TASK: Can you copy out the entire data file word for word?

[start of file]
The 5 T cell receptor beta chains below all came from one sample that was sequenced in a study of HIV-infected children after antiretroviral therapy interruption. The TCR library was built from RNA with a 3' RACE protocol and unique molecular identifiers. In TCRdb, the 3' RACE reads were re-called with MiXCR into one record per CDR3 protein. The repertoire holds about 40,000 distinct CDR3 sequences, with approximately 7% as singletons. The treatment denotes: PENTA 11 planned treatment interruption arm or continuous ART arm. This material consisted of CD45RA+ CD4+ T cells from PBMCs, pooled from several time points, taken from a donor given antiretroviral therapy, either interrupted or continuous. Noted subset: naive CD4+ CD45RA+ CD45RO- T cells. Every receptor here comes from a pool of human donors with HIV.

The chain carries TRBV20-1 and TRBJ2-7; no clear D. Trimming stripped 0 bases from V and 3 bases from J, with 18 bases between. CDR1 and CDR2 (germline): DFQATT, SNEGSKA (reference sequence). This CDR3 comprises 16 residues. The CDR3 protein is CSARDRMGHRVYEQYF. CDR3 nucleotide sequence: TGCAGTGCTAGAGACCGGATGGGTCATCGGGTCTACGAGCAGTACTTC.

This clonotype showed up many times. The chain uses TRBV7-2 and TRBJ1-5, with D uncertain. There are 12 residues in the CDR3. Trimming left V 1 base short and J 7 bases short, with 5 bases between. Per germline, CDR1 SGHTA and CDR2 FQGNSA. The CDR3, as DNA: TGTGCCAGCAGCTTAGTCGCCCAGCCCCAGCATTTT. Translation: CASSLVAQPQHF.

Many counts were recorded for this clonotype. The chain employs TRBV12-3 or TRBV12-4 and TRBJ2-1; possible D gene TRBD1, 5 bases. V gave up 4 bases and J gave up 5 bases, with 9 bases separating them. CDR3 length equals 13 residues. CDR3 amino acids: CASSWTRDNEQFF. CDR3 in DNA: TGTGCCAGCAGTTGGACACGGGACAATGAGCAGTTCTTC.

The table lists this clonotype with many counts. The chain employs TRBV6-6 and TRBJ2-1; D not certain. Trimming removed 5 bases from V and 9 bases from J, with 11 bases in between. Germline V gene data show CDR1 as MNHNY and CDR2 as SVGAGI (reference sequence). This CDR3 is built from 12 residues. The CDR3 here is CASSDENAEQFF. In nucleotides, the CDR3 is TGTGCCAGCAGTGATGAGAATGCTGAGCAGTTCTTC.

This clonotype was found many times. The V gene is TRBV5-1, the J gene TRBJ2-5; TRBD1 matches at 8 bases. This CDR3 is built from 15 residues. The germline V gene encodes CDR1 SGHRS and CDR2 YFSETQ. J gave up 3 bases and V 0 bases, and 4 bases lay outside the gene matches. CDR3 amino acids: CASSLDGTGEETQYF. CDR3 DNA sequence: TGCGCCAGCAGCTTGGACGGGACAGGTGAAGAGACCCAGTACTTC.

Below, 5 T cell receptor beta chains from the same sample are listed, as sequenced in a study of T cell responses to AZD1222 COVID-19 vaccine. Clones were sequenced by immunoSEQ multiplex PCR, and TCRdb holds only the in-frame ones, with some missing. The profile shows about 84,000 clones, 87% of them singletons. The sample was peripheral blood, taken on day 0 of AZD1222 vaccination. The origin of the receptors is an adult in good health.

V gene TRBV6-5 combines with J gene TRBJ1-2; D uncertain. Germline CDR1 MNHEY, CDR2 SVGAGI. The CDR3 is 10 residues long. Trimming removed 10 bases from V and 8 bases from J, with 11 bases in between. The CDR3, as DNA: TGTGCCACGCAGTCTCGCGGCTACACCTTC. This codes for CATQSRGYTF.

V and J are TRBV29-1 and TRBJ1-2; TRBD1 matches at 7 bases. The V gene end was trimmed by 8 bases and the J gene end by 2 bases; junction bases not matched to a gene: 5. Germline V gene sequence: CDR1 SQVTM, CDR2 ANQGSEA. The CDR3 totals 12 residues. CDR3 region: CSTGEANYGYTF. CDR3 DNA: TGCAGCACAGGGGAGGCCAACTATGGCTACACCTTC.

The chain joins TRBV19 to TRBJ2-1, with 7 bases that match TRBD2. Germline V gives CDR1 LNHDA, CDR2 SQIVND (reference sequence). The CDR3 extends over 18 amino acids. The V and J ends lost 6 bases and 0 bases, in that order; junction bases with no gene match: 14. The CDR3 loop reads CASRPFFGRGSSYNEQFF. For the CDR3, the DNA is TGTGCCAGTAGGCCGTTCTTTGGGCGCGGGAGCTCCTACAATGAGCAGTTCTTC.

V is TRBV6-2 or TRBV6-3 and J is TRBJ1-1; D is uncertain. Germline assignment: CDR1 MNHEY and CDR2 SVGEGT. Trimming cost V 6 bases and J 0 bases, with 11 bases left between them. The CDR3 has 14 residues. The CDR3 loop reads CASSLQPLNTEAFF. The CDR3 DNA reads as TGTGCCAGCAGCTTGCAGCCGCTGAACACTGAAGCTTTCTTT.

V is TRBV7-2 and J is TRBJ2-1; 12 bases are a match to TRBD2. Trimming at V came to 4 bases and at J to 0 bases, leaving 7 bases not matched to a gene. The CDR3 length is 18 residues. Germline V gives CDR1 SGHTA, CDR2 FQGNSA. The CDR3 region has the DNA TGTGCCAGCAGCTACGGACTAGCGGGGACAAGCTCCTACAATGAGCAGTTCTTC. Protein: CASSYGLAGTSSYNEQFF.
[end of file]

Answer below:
The 5 T cell receptor beta chains below all came from one sample that was sequenced in a study of HIV-infected children after antiretroviral therapy interruption. The TCR library was built from RNA with a 3' RACE protocol and unique molecular identifiers. In TCRdb, the 3' RACE reads were re-called with MiXCR into one record per CDR3 protein. The repertoire holds about 40,000 distinct CDR3 sequences, with approximately 7% as singletons. The treatment denotes: PENTA 11 planned treatment interruption arm or continuous ART arm. This material consisted of CD45RA+ CD4+ T cells from PBMCs, pooled from several time points, taken from a donor given antiretroviral therapy, either interrupted or continuous. Noted subset: naive CD4+ CD45RA+ CD45RO- T cells. Every receptor here comes from a pool of human donors with HIV.

The chain carries TRBV20-1 and TRBJ2-7; no clear D. Trimming stripped 0 bases from V and 3 bases from J, with 18 bases between. CDR1 and CDR2 (germline): DFQATT, SNEGSKA (reference sequence). This CDR3 comprises 16 residues. The CDR3 protein is CSARDRMGHRVYEQYF. CDR3 nucleotide sequence: TGCAGTGCTAGAGACCGGATGGGTCATCGGGTCTACGAGCAGTACTTC.

This clonotype showed up many times. The chain uses TRBV7-2 and TRBJ1-5, with D uncertain. There are 12 residues in the CDR3. Trimming left V 1 base short and J 7 bases short, with 5 bases between. Per germline, CDR1 SGHTA and CDR2 FQGNSA. The CDR3, as DNA: TGTGCCAGCAGCTTAGTCGCCCAGCCCCAGCATTTT. Translation: CASSLVAQPQHF.

Many counts were recorded for this clonotype. The chain employs TRBV12-3 or TRBV12-4 and TRBJ2-1; possible D gene TRBD1, 5 bases. V gave up 4 bases and J gave up 5 bases, with 9 bases separating them. CDR3 length equals 13 residues. CDR3 amino acids: CASSWTRDNEQFF. CDR3 in DNA: TGTGCCAGCAGTTGGACACGGGACAATGAGCAGTTCTTC.

The table lists this clonotype with many counts. The chain employs TRBV6-6 and TRBJ2-1; D not certain. Trimming removed 5 bases from V and 9 bases from J, with 11 bases in between. Germline V gene data show CDR1 as MNHNY and CDR2 as SVGAGI (reference sequence). This CDR3 is built from 12 residues. The CDR3 here is CASSDENAEQFF. In nucleotides, the CDR3 is TGTGCCAGCAGTGATGAGAATGCTGAGCAGTTCTTC.

This clonotype was found many times. The V gene is TRBV5-1, the J gene TRBJ2-5; TRBD1 matches at 8 bases. This CDR3 is built from 15 residues. The germline V gene encodes CDR1 SGHRS and CDR2 YFSETQ. J gave up 3 bases and V 0 bases, and 4 bases lay outside the gene matches. CDR3 amino acids: CASSLDGTGEETQYF. CDR3 DNA sequence: TGCGCCAGCAGCTTGGACGGGACAGGTGAAGAGACCCAGTACTTC.

Below, 5 T cell receptor beta chains from the same sample are listed, as sequenced in a study of T cell responses to AZD1222 COVID-19 vaccine. Clones were sequenced by immunoSEQ multiplex PCR, and TCRdb holds only the in-frame ones, with some missing. The profile shows about 84,000 clones, 87% of them singletons. The sample was peripheral blood, taken on day 0 of AZD1222 vaccination. The origin of the receptors is an adult in good health.

V gene TRBV6-5 combines with J gene TRBJ1-2; D uncertain. Germline CDR1 MNHEY, CDR2 SVGAGI. The CDR3 is 10 residues long. Trimming removed 10 bases from V and 8 bases from J, with 11 bases in between. The CDR3, as DNA: TGTGCCACGCAGTCTCGCGGCTACACCTTC. This codes for CATQSRGYTF.

V and J are TRBV29-1 and TRBJ1-2; TRBD1 matches at 7 bases. The V gene end was trimmed by 8 bases and the J gene end by 2 bases; junction bases not matched to a gene: 5. Germline V gene sequence: CDR1 SQVTM, CDR2 ANQGSEA. The CDR3 totals 12 residues. CDR3 region: CSTGEANYGYTF. CDR3 DNA: TGCAGCACAGGGGAGGCCAACTATGGCTACACCTTC.

The chain joins TRBV19 to TRBJ2-1, with 7 bases that match TRBD2. Germline V gives CDR1 LNHDA, CDR2 SQIVND (reference sequence). The CDR3 extends over 18 amino acids. The V and J ends lost 6 bases and 0 bases, in that order; junction bases with no gene match: 14. The CDR3 loop reads CASRPFFGRGSSYNEQFF. For the CDR3, the DNA is TGTGCCAGTAGGCCGTTCTTTGGGCGCGGGAGCTCCTACAATGAGCAGTTCTTC.

V is TRBV6-2 or TRBV6-3 and J is TRBJ1-1; D is uncertain. Germline assignment: CDR1 MNHEY and CDR2 SVGEGT. Trimming cost V 6 bases and J 0 bases, with 11 bases left between them. The CDR3 has 14 residues. The CDR3 loop reads CASSLQPLNTEAFF. The CDR3 DNA reads as TGTGCCAGCAGCTTGCAGCCGCTGAACACTGAAGCTTTCTTT.

V is TRBV7-2 and J is TRBJ2-1; 12 bases are a match to TRBD2. Trimming at V came to 4 bases and at J to 0 bases, leaving 7 bases not matched to a gene. The CDR3 length is 18 residues. Germline V gives CDR1 SGHTA, CDR2 FQGNSA. The CDR3 region has the DNA TGTGCCAGCAGCTACGGACTAGCGGGGACAAGCTCCTACAATGAGCAGTTCTTC. Protein: CASSYGLAGTSSYNEQFF.